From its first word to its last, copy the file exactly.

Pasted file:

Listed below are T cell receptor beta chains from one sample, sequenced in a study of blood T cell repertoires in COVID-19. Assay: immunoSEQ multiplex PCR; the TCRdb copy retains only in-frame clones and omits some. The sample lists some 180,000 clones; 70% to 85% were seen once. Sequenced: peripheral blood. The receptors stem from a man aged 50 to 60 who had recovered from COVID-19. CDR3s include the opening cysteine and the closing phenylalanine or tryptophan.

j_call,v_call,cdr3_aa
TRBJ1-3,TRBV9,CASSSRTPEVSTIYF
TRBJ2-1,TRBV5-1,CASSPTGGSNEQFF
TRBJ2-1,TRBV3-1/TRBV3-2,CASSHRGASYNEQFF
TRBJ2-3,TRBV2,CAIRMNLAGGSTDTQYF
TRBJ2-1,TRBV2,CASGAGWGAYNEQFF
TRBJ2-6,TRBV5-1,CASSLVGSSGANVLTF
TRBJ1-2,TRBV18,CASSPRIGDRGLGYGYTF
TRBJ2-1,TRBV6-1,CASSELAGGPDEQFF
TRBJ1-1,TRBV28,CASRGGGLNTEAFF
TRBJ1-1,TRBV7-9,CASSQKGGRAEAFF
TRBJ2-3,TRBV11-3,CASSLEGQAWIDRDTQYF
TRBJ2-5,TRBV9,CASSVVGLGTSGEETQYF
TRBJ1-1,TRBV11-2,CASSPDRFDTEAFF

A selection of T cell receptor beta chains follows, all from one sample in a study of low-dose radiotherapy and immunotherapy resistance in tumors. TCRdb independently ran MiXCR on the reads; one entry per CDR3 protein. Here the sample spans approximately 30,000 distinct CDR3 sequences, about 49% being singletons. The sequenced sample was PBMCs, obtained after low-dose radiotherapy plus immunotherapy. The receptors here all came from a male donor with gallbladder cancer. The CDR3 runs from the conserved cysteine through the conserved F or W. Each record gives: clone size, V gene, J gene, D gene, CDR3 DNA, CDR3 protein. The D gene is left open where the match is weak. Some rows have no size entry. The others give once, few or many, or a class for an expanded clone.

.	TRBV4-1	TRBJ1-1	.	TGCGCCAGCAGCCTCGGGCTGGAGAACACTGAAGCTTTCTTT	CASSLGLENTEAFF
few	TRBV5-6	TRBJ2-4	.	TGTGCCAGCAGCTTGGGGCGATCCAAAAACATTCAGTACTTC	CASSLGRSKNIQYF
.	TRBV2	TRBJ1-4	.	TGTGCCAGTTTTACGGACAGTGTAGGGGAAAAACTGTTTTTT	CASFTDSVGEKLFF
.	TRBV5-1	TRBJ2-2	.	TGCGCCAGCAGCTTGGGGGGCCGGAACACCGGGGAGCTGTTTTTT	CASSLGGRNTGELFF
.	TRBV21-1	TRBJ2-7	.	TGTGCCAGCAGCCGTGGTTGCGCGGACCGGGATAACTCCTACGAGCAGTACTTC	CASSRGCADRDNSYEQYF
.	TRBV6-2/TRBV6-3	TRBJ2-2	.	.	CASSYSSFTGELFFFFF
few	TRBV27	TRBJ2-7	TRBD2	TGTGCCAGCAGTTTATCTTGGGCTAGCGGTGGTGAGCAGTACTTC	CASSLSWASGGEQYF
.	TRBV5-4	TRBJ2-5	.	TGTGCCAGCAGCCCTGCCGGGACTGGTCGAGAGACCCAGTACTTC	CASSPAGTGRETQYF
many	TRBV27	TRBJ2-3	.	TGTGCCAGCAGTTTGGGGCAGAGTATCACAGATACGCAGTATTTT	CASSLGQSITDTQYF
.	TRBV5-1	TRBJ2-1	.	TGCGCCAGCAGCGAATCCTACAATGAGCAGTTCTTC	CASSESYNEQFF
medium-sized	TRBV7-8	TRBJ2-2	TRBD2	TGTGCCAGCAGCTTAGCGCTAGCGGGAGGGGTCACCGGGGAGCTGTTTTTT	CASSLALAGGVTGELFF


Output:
Listed below are T cell receptor beta chains from one sample, sequenced in a study of blood T cell repertoires in COVID-19. Assay: immunoSEQ multiplex PCR; the TCRdb copy retains only in-frame clones and omits some. The sample lists some 180,000 clones; 70% to 85% were seen once. Sequenced: peripheral blood. The receptors stem from a man aged 50 to 60 who had recovered from COVID-19. CDR3s include the opening cysteine and the closing phenylalanine or tryptophan.

j_call,v_call,cdr3_aa
TRBJ1-3,TRBV9,CASSSRTPEVSTIYF
TRBJ2-1,TRBV5-1,CASSPTGGSNEQFF
TRBJ2-1,TRBV3-1/TRBV3-2,CASSHRGASYNEQFF
TRBJ2-3,TRBV2,CAIRMNLAGGSTDTQYF
TRBJ2-1,TRBV2,CASGAGWGAYNEQFF
TRBJ2-6,TRBV5-1,CASSLVGSSGANVLTF
TRBJ1-2,TRBV18,CASSPRIGDRGLGYGYTF
TRBJ2-1,TRBV6-1,CASSELAGGPDEQFF
TRBJ1-1,TRBV28,CASRGGGLNTEAFF
TRBJ1-1,TRBV7-9,CASSQKGGRAEAFF
TRBJ2-3,TRBV11-3,CASSLEGQAWIDRDTQYF
TRBJ2-5,TRBV9,CASSVVGLGTSGEETQYF
TRBJ1-1,TRBV11-2,CASSPDRFDTEAFF

A selection of T cell receptor beta chains follows, all from one sample in a study of low-dose radiotherapy and immunotherapy resistance in tumors. TCRdb independently ran MiXCR on the reads; one entry per CDR3 protein. Here the sample spans approximately 30,000 distinct CDR3 sequences, about 49% being singletons. The sequenced sample was PBMCs, obtained after low-dose radiotherapy plus immunotherapy. The receptors here all came from a male donor with gallbladder cancer. The CDR3 runs from the conserved cysteine through the conserved F or W. Each record gives: clone size, V gene, J gene, D gene, CDR3 DNA, CDR3 protein. The D gene is left open where the match is weak. Some rows have no size entry. The others give once, few or many, or a class for an expanded clone.

.	TRBV4-1	TRBJ1-1	.	TGCGCCAGCAGCCTCGGGCTGGAGAACACTGAAGCTTTCTTT	CASSLGLENTEAFF
few	TRBV5-6	TRBJ2-4	.	TGTGCCAGCAGCTTGGGGCGATCCAAAAACATTCAGTACTTC	CASSLGRSKNIQYF
.	TRBV2	TRBJ1-4	.	TGTGCCAGTTTTACGGACAGTGTAGGGGAAAAACTGTTTTTT	CASFTDSVGEKLFF
.	TRBV5-1	TRBJ2-2	.	TGCGCCAGCAGCTTGGGGGGCCGGAACACCGGGGAGCTGTTTTTT	CASSLGGRNTGELFF
.	TRBV21-1	TRBJ2-7	.	TGTGCCAGCAGCCGTGGTTGCGCGGACCGGGATAACTCCTACGAGCAGTACTTC	CASSRGCADRDNSYEQYF
.	TRBV6-2/TRBV6-3	TRBJ2-2	.	.	CASSYSSFTGELFFFFF
few	TRBV27	TRBJ2-7	TRBD2	TGTGCCAGCAGTTTATCTTGGGCTAGCGGTGGTGAGCAGTACTTC	CASSLSWASGGEQYF
.	TRBV5-4	TRBJ2-5	.	TGTGCCAGCAGCCCTGCCGGGACTGGTCGAGAGACCCAGTACTTC	CASSPAGTGRETQYF
many	TRBV27	TRBJ2-3	.	TGTGCCAGCAGTTTGGGGCAGAGTATCACAGATACGCAGTATTTT	CASSLGQSITDTQYF
.	TRBV5-1	TRBJ2-1	.	TGCGCCAGCAGCGAATCCTACAATGAGCAGTTCTTC	CASSESYNEQFF
medium-sized	TRBV7-8	TRBJ2-2	TRBD2	TGTGCCAGCAGCTTAGCGCTAGCGGGAGGGGTCACCGGGGAGCTGTTTTTT	CASSLALAGGVTGELFF